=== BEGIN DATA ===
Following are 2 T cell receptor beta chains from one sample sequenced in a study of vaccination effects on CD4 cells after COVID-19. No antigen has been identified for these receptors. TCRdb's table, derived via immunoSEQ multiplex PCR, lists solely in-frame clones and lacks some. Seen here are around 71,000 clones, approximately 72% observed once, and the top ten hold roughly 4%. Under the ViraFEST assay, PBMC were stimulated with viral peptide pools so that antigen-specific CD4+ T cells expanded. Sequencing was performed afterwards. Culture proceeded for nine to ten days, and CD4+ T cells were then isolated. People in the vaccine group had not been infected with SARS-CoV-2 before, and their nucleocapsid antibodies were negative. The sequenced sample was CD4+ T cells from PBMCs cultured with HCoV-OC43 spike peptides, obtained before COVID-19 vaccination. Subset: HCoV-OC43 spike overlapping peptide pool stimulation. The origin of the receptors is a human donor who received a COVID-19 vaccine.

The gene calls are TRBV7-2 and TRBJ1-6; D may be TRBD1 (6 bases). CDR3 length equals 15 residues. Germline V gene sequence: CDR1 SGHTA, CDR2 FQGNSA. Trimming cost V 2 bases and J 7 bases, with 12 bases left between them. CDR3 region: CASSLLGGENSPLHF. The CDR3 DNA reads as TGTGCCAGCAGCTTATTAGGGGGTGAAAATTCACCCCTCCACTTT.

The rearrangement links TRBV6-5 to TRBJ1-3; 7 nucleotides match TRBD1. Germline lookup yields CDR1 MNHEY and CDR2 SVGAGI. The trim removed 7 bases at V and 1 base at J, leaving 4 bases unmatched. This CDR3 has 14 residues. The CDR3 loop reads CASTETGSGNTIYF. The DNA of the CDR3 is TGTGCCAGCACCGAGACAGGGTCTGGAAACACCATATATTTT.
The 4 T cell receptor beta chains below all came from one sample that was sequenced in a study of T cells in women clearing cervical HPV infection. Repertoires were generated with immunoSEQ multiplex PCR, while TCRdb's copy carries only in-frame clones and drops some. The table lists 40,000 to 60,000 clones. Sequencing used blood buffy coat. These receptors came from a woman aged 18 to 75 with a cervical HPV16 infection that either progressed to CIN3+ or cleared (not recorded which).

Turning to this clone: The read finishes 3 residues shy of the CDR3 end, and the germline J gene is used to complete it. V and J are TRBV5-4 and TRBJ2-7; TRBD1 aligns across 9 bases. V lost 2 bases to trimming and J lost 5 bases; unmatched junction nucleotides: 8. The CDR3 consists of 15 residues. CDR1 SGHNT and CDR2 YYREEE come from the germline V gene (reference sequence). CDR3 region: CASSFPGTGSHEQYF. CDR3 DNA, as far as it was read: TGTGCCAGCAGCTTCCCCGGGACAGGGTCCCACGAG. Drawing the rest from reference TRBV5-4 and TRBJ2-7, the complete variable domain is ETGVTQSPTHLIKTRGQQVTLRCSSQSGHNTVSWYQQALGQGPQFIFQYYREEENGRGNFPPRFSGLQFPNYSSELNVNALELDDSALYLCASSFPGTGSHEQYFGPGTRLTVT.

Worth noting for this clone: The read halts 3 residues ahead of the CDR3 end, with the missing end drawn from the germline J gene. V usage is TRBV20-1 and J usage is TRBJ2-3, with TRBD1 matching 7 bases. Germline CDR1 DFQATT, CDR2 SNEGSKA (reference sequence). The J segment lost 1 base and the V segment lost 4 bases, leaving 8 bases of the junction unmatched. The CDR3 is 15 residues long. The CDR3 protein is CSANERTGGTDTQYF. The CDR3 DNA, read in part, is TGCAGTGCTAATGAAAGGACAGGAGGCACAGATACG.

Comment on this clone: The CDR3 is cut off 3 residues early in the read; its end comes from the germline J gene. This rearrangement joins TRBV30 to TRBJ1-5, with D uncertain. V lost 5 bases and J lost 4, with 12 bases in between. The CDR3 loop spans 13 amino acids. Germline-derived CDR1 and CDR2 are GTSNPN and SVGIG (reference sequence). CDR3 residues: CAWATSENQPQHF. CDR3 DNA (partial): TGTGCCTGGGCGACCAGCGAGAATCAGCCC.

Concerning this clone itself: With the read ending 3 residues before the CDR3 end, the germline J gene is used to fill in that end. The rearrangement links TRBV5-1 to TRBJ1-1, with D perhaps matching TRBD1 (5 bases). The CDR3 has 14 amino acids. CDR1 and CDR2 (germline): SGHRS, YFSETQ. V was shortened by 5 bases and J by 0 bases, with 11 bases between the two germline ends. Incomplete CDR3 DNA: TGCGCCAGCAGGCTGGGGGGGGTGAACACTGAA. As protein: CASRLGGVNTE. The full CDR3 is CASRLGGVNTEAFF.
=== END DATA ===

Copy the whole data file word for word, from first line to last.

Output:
Following are 2 T cell receptor beta chains from one sample sequenced in a study of vaccination effects on CD4 cells after COVID-19. No antigen has been identified for these receptors. TCRdb's table, derived via immunoSEQ multiplex PCR, lists solely in-frame clones and lacks some. Seen here are around 71,000 clones, approximately 72% observed once, and the top ten hold roughly 4%. Under the ViraFEST assay, PBMC were stimulated with viral peptide pools so that antigen-specific CD4+ T cells expanded. Sequencing was performed afterwards. Culture proceeded for nine to ten days, and CD4+ T cells were then isolated. People in the vaccine group had not been infected with SARS-CoV-2 before, and their nucleocapsid antibodies were negative. The sequenced sample was CD4+ T cells from PBMCs cultured with HCoV-OC43 spike peptides, obtained before COVID-19 vaccination. Subset: HCoV-OC43 spike overlapping peptide pool stimulation. The origin of the receptors is a human donor who received a COVID-19 vaccine.

The gene calls are TRBV7-2 and TRBJ1-6; D may be TRBD1 (6 bases). CDR3 length equals 15 residues. Germline V gene sequence: CDR1 SGHTA, CDR2 FQGNSA. Trimming cost V 2 bases and J 7 bases, with 12 bases left between them. CDR3 region: CASSLLGGENSPLHF. The CDR3 DNA reads as TGTGCCAGCAGCTTATTAGGGGGTGAAAATTCACCCCTCCACTTT.

The rearrangement links TRBV6-5 to TRBJ1-3; 7 nucleotides match TRBD1. Germline lookup yields CDR1 MNHEY and CDR2 SVGAGI. The trim removed 7 bases at V and 1 base at J, leaving 4 bases unmatched. This CDR3 has 14 residues. The CDR3 loop reads CASTETGSGNTIYF. The DNA of the CDR3 is TGTGCCAGCACCGAGACAGGGTCTGGAAACACCATATATTTT.
The 4 T cell receptor beta chains below all came from one sample that was sequenced in a study of T cells in women clearing cervical HPV infection. Repertoires were generated with immunoSEQ multiplex PCR, while TCRdb's copy carries only in-frame clones and drops some. The table lists 40,000 to 60,000 clones. Sequencing used blood buffy coat. These receptors came from a woman aged 18 to 75 with a cervical HPV16 infection that either progressed to CIN3+ or cleared (not recorded which).

Turning to this clone: The read finishes 3 residues shy of the CDR3 end, and the germline J gene is used to complete it. V and J are TRBV5-4 and TRBJ2-7; TRBD1 aligns across 9 bases. V lost 2 bases to trimming and J lost 5 bases; unmatched junction nucleotides: 8. The CDR3 consists of 15 residues. CDR1 SGHNT and CDR2 YYREEE come from the germline V gene (reference sequence). CDR3 region: CASSFPGTGSHEQYF. CDR3 DNA, as far as it was read: TGTGCCAGCAGCTTCCCCGGGACAGGGTCCCACGAG. Drawing the rest from reference TRBV5-4 and TRBJ2-7, the complete variable domain is ETGVTQSPTHLIKTRGQQVTLRCSSQSGHNTVSWYQQALGQGPQFIFQYYREEENGRGNFPPRFSGLQFPNYSSELNVNALELDDSALYLCASSFPGTGSHEQYFGPGTRLTVT.

Worth noting for this clone: The read halts 3 residues ahead of the CDR3 end, with the missing end drawn from the germline J gene. V usage is TRBV20-1 and J usage is TRBJ2-3, with TRBD1 matching 7 bases. Germline CDR1 DFQATT, CDR2 SNEGSKA (reference sequence). The J segment lost 1 base and the V segment lost 4 bases, leaving 8 bases of the junction unmatched. The CDR3 is 15 residues long. The CDR3 protein is CSANERTGGTDTQYF. The CDR3 DNA, read in part, is TGCAGTGCTAATGAAAGGACAGGAGGCACAGATACG.

Comment on this clone: The CDR3 is cut off 3 residues early in the read; its end comes from the germline J gene. This rearrangement joins TRBV30 to TRBJ1-5, with D uncertain. V lost 5 bases and J lost 4, with 12 bases in between. The CDR3 loop spans 13 amino acids. Germline-derived CDR1 and CDR2 are GTSNPN and SVGIG (reference sequence). CDR3 residues: CAWATSENQPQHF. CDR3 DNA (partial): TGTGCCTGGGCGACCAGCGAGAATCAGCCC.

Concerning this clone itself: With the read ending 3 residues before the CDR3 end, the germline J gene is used to fill in that end. The rearrangement links TRBV5-1 to TRBJ1-1, with D perhaps matching TRBD1 (5 bases). The CDR3 has 14 amino acids. CDR1 and CDR2 (germline): SGHRS, YFSETQ. V was shortened by 5 bases and J by 0 bases, with 11 bases between the two germline ends. Incomplete CDR3 DNA: TGCGCCAGCAGGCTGGGGGGGGTGAACACTGAA. As protein: CASRLGGVNTE. The full CDR3 is CASRLGGVNTEAFF.